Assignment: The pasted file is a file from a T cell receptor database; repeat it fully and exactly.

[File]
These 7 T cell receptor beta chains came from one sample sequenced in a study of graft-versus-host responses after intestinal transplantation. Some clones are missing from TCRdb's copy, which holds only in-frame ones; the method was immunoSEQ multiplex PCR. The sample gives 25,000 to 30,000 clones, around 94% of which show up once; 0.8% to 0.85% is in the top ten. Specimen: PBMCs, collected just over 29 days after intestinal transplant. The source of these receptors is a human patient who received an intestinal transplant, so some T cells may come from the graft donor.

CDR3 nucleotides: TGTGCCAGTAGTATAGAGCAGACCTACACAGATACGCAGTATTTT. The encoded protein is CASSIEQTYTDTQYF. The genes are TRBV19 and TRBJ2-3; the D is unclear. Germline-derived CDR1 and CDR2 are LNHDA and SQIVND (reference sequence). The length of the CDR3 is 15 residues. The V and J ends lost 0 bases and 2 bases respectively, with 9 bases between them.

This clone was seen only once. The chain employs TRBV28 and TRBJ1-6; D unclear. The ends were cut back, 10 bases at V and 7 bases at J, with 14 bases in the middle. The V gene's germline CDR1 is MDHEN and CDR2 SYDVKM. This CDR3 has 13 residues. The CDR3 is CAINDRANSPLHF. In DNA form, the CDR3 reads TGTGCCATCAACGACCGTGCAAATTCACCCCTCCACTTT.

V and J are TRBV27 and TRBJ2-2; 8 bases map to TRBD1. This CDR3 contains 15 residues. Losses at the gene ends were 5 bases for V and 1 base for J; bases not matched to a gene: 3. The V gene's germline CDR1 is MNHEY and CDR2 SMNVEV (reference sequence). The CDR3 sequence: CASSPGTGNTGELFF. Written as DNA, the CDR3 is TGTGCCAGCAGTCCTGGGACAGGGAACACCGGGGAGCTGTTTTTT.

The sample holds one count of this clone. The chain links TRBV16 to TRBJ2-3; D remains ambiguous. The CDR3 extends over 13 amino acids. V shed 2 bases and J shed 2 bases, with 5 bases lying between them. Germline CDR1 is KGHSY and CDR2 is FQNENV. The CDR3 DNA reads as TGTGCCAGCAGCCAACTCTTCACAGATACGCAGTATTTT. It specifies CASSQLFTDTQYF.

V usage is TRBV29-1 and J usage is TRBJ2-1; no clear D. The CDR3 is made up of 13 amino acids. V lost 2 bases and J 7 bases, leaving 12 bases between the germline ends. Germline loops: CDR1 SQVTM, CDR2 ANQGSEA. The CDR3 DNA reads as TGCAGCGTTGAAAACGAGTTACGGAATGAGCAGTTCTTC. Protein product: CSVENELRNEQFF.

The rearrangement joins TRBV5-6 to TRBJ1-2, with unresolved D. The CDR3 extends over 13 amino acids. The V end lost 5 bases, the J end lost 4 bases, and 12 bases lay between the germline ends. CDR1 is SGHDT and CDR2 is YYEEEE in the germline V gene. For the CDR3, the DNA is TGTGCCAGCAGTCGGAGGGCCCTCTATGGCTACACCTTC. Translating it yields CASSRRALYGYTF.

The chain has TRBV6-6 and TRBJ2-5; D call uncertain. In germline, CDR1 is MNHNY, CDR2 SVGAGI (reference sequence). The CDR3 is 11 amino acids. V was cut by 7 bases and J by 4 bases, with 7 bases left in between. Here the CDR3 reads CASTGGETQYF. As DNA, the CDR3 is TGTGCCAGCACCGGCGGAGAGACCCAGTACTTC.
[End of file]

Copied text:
These 7 T cell receptor beta chains came from one sample sequenced in a study of graft-versus-host responses after intestinal transplantation. Some clones are missing from TCRdb's copy, which holds only in-frame ones; the method was immunoSEQ multiplex PCR. The sample gives 25,000 to 30,000 clones, around 94% of which show up once; 0.8% to 0.85% is in the top ten. Specimen: PBMCs, collected just over 29 days after intestinal transplant. The source of these receptors is a human patient who received an intestinal transplant, so some T cells may come from the graft donor.

CDR3 nucleotides: TGTGCCAGTAGTATAGAGCAGACCTACACAGATACGCAGTATTTT. The encoded protein is CASSIEQTYTDTQYF. The genes are TRBV19 and TRBJ2-3; the D is unclear. Germline-derived CDR1 and CDR2 are LNHDA and SQIVND (reference sequence). The length of the CDR3 is 15 residues. The V and J ends lost 0 bases and 2 bases respectively, with 9 bases between them.

This clone was seen only once. The chain employs TRBV28 and TRBJ1-6; D unclear. The ends were cut back, 10 bases at V and 7 bases at J, with 14 bases in the middle. The V gene's germline CDR1 is MDHEN and CDR2 SYDVKM. This CDR3 has 13 residues. The CDR3 is CAINDRANSPLHF. In DNA form, the CDR3 reads TGTGCCATCAACGACCGTGCAAATTCACCCCTCCACTTT.

V and J are TRBV27 and TRBJ2-2; 8 bases map to TRBD1. This CDR3 contains 15 residues. Losses at the gene ends were 5 bases for V and 1 base for J; bases not matched to a gene: 3. The V gene's germline CDR1 is MNHEY and CDR2 SMNVEV (reference sequence). The CDR3 sequence: CASSPGTGNTGELFF. Written as DNA, the CDR3 is TGTGCCAGCAGTCCTGGGACAGGGAACACCGGGGAGCTGTTTTTT.

The sample holds one count of this clone. The chain links TRBV16 to TRBJ2-3; D remains ambiguous. The CDR3 extends over 13 amino acids. V shed 2 bases and J shed 2 bases, with 5 bases lying between them. Germline CDR1 is KGHSY and CDR2 is FQNENV. The CDR3 DNA reads as TGTGCCAGCAGCCAACTCTTCACAGATACGCAGTATTTT. It specifies CASSQLFTDTQYF.

V usage is TRBV29-1 and J usage is TRBJ2-1; no clear D. The CDR3 is made up of 13 amino acids. V lost 2 bases and J 7 bases, leaving 12 bases between the germline ends. Germline loops: CDR1 SQVTM, CDR2 ANQGSEA. The CDR3 DNA reads as TGCAGCGTTGAAAACGAGTTACGGAATGAGCAGTTCTTC. Protein product: CSVENELRNEQFF.

The rearrangement joins TRBV5-6 to TRBJ1-2, with unresolved D. The CDR3 extends over 13 amino acids. The V end lost 5 bases, the J end lost 4 bases, and 12 bases lay between the germline ends. CDR1 is SGHDT and CDR2 is YYEEEE in the germline V gene. For the CDR3, the DNA is TGTGCCAGCAGTCGGAGGGCCCTCTATGGCTACACCTTC. Translating it yields CASSRRALYGYTF.

The chain has TRBV6-6 and TRBJ2-5; D call uncertain. In germline, CDR1 is MNHNY, CDR2 SVGAGI (reference sequence). The CDR3 is 11 amino acids. V was cut by 7 bases and J by 4 bases, with 7 bases left in between. Here the CDR3 reads CASTGGETQYF. As DNA, the CDR3 is TGTGCCAGCACCGGCGGAGAGACCCAGTACTTC.